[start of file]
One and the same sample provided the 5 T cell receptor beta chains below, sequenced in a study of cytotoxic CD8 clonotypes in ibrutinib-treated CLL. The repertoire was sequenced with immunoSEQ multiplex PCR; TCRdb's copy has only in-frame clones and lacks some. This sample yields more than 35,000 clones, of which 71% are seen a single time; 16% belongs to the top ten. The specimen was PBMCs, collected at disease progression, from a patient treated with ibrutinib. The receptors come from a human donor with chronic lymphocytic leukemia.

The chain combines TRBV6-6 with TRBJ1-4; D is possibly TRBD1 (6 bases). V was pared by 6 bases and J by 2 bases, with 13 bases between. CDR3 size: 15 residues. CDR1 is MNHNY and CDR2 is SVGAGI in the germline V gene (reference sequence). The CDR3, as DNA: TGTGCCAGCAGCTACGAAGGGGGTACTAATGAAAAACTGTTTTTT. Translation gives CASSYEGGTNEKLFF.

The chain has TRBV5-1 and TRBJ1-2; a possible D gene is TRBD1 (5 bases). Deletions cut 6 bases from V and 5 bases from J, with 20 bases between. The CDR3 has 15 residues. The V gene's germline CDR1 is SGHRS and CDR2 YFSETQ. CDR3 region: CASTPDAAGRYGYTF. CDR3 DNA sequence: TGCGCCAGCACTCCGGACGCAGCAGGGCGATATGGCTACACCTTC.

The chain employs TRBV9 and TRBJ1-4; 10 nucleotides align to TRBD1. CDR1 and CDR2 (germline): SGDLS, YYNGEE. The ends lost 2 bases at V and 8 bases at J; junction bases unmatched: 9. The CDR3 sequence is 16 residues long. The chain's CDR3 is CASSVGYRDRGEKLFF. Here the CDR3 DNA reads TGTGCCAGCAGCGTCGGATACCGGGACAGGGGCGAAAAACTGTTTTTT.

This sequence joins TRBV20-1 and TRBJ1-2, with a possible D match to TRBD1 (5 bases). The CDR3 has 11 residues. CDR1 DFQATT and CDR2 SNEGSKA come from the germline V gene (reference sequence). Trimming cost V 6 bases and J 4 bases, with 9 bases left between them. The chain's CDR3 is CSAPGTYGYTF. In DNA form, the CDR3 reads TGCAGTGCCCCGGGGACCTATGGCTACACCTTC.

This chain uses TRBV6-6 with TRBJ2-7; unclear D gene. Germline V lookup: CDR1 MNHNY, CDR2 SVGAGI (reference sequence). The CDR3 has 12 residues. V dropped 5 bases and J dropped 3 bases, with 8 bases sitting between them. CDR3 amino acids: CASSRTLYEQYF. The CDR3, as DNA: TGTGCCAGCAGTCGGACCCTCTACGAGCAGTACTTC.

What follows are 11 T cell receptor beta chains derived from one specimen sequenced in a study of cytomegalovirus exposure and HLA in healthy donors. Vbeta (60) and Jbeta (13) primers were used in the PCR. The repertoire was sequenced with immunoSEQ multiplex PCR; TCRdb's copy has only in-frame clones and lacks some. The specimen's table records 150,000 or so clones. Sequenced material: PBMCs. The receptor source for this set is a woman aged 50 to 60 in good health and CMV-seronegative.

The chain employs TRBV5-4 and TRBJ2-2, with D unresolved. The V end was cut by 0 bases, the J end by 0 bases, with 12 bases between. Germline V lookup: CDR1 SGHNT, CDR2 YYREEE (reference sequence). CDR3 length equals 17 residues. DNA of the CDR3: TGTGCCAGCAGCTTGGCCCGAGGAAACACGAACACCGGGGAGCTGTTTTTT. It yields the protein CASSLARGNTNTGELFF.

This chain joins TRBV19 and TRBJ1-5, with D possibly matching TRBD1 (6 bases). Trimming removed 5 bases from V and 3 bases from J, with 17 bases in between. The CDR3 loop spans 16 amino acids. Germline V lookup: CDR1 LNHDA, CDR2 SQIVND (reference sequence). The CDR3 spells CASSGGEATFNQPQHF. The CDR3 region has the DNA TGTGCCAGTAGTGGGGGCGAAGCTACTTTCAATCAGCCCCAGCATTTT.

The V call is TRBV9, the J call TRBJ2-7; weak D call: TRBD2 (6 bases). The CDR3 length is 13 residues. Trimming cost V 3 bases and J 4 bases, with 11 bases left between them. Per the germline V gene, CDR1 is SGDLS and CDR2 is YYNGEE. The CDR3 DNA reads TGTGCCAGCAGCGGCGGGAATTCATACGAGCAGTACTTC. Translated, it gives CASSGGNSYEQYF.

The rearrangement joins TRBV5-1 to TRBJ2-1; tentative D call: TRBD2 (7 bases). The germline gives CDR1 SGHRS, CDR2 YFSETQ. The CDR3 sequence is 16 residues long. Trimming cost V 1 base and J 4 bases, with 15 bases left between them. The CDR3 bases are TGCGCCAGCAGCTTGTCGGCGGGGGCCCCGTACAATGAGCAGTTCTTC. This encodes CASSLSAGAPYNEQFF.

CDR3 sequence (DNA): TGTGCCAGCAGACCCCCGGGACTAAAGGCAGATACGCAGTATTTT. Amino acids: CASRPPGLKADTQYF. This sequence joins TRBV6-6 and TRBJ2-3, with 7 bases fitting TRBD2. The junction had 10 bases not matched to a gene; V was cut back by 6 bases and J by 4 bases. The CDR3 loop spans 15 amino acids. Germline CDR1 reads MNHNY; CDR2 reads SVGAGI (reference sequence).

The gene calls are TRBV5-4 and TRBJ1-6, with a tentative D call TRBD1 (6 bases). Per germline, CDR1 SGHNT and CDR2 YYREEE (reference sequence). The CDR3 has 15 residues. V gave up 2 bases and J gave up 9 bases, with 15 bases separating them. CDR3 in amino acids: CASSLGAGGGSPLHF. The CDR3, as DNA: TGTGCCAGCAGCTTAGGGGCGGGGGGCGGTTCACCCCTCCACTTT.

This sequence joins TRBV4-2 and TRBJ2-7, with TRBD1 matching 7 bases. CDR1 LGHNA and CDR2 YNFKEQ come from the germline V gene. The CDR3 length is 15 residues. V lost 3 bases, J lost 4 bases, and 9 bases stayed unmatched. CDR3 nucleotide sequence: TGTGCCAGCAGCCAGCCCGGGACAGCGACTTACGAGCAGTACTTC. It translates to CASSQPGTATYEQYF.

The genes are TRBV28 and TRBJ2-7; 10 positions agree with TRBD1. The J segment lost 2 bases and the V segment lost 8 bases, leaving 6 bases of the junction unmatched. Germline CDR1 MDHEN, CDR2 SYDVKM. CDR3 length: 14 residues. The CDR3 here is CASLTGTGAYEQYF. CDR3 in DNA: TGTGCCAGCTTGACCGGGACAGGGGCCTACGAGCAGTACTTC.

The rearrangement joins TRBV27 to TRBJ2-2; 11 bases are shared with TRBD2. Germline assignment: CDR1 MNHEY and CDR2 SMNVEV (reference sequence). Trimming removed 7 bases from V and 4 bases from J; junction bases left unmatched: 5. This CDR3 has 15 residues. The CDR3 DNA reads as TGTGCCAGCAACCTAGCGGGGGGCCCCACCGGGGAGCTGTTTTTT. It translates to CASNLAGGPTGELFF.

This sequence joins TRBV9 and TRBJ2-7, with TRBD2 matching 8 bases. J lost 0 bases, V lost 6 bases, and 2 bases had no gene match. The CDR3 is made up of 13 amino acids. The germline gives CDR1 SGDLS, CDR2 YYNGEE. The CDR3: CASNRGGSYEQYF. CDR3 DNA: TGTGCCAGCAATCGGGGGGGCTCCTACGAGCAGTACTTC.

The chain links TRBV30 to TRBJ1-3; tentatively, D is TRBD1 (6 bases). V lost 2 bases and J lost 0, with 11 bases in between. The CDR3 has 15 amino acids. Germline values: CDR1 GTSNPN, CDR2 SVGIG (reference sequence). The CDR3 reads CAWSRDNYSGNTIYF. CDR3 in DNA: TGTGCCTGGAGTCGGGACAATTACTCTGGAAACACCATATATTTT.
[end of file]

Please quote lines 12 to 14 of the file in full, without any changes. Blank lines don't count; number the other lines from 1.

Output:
CDR3 sequence (DNA): TGTGCCAGCAGACCCCCGGGACTAAAGGCAGATACGCAGTATTTT. Amino acids: CASRPPGLKADTQYF. This sequence joins TRBV6-6 and TRBJ2-3, with 7 bases fitting TRBD2. The junction had 10 bases not matched to a gene; V was cut back by 6 bases and J by 4 bases. The CDR3 loop spans 15 amino acids. Germline CDR1 reads MNHNY; CDR2 reads SVGAGI (reference sequence).

The gene calls are TRBV5-4 and TRBJ1-6, with a tentative D call TRBD1 (6 bases). Per germline, CDR1 SGHNT and CDR2 YYREEE (reference sequence). The CDR3 has 15 residues. V gave up 2 bases and J gave up 9 bases, with 15 bases separating them. CDR3 in amino acids: CASSLGAGGGSPLHF. The CDR3, as DNA: TGTGCCAGCAGCTTAGGGGCGGGGGGCGGTTCACCCCTCCACTTT.

This sequence joins TRBV4-2 and TRBJ2-7, with TRBD1 matching 7 bases. CDR1 LGHNA and CDR2 YNFKEQ come from the germline V gene. The CDR3 length is 15 residues. V lost 3 bases, J lost 4 bases, and 9 bases stayed unmatched. CDR3 nucleotide sequence: TGTGCCAGCAGCCAGCCCGGGACAGCGACTTACGAGCAGTACTTC. It translates to CASSQPGTATYEQYF.